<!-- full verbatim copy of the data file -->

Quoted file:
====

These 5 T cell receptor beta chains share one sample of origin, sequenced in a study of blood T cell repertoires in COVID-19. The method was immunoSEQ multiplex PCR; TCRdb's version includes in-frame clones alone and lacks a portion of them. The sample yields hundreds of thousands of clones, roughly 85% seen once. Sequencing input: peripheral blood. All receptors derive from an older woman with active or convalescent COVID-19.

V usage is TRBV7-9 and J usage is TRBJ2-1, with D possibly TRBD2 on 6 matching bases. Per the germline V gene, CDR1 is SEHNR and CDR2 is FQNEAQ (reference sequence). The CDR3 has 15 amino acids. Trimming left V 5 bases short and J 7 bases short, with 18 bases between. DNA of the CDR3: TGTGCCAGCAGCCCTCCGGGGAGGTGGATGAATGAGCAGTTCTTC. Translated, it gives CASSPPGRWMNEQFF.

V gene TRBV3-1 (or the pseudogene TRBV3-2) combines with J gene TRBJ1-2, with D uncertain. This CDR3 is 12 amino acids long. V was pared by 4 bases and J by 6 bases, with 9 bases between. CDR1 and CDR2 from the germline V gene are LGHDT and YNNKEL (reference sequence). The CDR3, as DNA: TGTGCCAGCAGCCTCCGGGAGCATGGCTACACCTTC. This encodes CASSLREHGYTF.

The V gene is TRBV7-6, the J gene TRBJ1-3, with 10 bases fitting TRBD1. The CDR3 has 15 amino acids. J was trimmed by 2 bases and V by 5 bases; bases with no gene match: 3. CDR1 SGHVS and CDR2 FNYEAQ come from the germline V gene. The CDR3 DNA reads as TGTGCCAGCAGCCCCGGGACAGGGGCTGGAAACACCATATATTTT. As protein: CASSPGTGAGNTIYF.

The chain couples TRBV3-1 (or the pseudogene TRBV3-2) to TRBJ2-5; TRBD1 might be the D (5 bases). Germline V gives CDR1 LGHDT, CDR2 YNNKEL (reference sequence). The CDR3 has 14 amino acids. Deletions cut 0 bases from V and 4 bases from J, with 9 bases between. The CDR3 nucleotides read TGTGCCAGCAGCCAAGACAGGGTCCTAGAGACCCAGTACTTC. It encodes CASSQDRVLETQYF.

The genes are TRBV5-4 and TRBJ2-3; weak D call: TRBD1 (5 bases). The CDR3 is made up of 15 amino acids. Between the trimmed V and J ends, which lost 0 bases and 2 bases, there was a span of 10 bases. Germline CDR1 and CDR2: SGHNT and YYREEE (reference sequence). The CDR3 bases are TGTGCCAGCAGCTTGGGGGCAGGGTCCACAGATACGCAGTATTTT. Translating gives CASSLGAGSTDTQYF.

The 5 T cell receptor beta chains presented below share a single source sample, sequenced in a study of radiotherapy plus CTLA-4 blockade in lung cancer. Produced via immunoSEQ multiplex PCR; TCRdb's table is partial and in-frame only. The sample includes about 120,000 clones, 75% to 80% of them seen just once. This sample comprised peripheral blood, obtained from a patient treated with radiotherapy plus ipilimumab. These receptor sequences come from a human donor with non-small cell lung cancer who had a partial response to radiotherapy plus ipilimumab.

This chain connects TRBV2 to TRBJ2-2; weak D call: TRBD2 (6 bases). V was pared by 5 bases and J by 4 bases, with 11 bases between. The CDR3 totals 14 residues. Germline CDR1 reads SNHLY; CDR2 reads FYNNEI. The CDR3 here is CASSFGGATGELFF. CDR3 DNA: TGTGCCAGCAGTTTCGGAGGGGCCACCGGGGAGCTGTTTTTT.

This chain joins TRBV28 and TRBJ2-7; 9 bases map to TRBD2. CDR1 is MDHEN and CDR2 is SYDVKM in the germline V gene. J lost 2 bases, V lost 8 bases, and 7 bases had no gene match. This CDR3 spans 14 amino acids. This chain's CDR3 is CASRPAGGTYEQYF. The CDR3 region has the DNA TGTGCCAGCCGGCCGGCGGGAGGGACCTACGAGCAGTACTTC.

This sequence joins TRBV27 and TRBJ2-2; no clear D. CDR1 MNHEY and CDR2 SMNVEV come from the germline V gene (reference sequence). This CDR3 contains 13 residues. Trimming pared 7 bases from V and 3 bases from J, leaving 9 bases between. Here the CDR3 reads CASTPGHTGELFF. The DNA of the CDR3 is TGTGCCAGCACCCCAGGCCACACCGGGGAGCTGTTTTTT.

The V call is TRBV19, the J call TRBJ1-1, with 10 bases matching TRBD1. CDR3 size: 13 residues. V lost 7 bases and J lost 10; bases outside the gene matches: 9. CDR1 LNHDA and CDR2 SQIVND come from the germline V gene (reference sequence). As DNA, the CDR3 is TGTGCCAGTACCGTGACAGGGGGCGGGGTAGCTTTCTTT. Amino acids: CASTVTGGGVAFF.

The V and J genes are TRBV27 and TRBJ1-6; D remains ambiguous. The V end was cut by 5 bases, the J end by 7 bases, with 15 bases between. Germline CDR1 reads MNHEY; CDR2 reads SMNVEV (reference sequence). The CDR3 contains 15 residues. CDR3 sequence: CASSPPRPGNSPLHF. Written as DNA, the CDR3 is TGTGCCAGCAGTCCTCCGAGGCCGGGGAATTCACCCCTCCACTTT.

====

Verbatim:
These 5 T cell receptor beta chains share one sample of origin, sequenced in a study of blood T cell repertoires in COVID-19. The method was immunoSEQ multiplex PCR; TCRdb's version includes in-frame clones alone and lacks a portion of them. The sample yields hundreds of thousands of clones, roughly 85% seen once. Sequencing input: peripheral blood. All receptors derive from an older woman with active or convalescent COVID-19.

V usage is TRBV7-9 and J usage is TRBJ2-1, with D possibly TRBD2 on 6 matching bases. Per the germline V gene, CDR1 is SEHNR and CDR2 is FQNEAQ (reference sequence). The CDR3 has 15 amino acids. Trimming left V 5 bases short and J 7 bases short, with 18 bases between. DNA of the CDR3: TGTGCCAGCAGCCCTCCGGGGAGGTGGATGAATGAGCAGTTCTTC. Translated, it gives CASSPPGRWMNEQFF.

V gene TRBV3-1 (or the pseudogene TRBV3-2) combines with J gene TRBJ1-2, with D uncertain. This CDR3 is 12 amino acids long. V was pared by 4 bases and J by 6 bases, with 9 bases between. CDR1 and CDR2 from the germline V gene are LGHDT and YNNKEL (reference sequence). The CDR3, as DNA: TGTGCCAGCAGCCTCCGGGAGCATGGCTACACCTTC. This encodes CASSLREHGYTF.

The V gene is TRBV7-6, the J gene TRBJ1-3, with 10 bases fitting TRBD1. The CDR3 has 15 amino acids. J was trimmed by 2 bases and V by 5 bases; bases with no gene match: 3. CDR1 SGHVS and CDR2 FNYEAQ come from the germline V gene. The CDR3 DNA reads as TGTGCCAGCAGCCCCGGGACAGGGGCTGGAAACACCATATATTTT. As protein: CASSPGTGAGNTIYF.

The chain couples TRBV3-1 (or the pseudogene TRBV3-2) to TRBJ2-5; TRBD1 might be the D (5 bases). Germline V gives CDR1 LGHDT, CDR2 YNNKEL (reference sequence). The CDR3 has 14 amino acids. Deletions cut 0 bases from V and 4 bases from J, with 9 bases between. The CDR3 nucleotides read TGTGCCAGCAGCCAAGACAGGGTCCTAGAGACCCAGTACTTC. It encodes CASSQDRVLETQYF.

The genes are TRBV5-4 and TRBJ2-3; weak D call: TRBD1 (5 bases). The CDR3 is made up of 15 amino acids. Between the trimmed V and J ends, which lost 0 bases and 2 bases, there was a span of 10 bases. Germline CDR1 and CDR2: SGHNT and YYREEE (reference sequence). The CDR3 bases are TGTGCCAGCAGCTTGGGGGCAGGGTCCACAGATACGCAGTATTTT. Translating gives CASSLGAGSTDTQYF.

The 5 T cell receptor beta chains presented below share a single source sample, sequenced in a study of radiotherapy plus CTLA-4 blockade in lung cancer. Produced via immunoSEQ multiplex PCR; TCRdb's table is partial and in-frame only. The sample includes about 120,000 clones, 75% to 80% of them seen just once. This sample comprised peripheral blood, obtained from a patient treated with radiotherapy plus ipilimumab. These receptor sequences come from a human donor with non-small cell lung cancer who had a partial response to radiotherapy plus ipilimumab.

This chain connects TRBV2 to TRBJ2-2; weak D call: TRBD2 (6 bases). V was pared by 5 bases and J by 4 bases, with 11 bases between. The CDR3 totals 14 residues. Germline CDR1 reads SNHLY; CDR2 reads FYNNEI. The CDR3 here is CASSFGGATGELFF. CDR3 DNA: TGTGCCAGCAGTTTCGGAGGGGCCACCGGGGAGCTGTTTTTT.

This chain joins TRBV28 and TRBJ2-7; 9 bases map to TRBD2. CDR1 is MDHEN and CDR2 is SYDVKM in the germline V gene. J lost 2 bases, V lost 8 bases, and 7 bases had no gene match. This CDR3 spans 14 amino acids. This chain's CDR3 is CASRPAGGTYEQYF. The CDR3 region has the DNA TGTGCCAGCCGGCCGGCGGGAGGGACCTACGAGCAGTACTTC.

This sequence joins TRBV27 and TRBJ2-2; no clear D. CDR1 MNHEY and CDR2 SMNVEV come from the germline V gene (reference sequence). This CDR3 contains 13 residues. Trimming pared 7 bases from V and 3 bases from J, leaving 9 bases between. Here the CDR3 reads CASTPGHTGELFF. The DNA of the CDR3 is TGTGCCAGCACCCCAGGCCACACCGGGGAGCTGTTTTTT.

The V call is TRBV19, the J call TRBJ1-1, with 10 bases matching TRBD1. CDR3 size: 13 residues. V lost 7 bases and J lost 10; bases outside the gene matches: 9. CDR1 LNHDA and CDR2 SQIVND come from the germline V gene (reference sequence). As DNA, the CDR3 is TGTGCCAGTACCGTGACAGGGGGCGGGGTAGCTTTCTTT. Amino acids: CASTVTGGGVAFF.

The V and J genes are TRBV27 and TRBJ1-6; D remains ambiguous. The V end was cut by 5 bases, the J end by 7 bases, with 15 bases between. Germline CDR1 reads MNHEY; CDR2 reads SMNVEV (reference sequence). The CDR3 contains 15 residues. CDR3 sequence: CASSPPRPGNSPLHF. Written as DNA, the CDR3 is TGTGCCAGCAGTCCTCCGAGGCCGGGGAATTCACCCCTCCACTTT.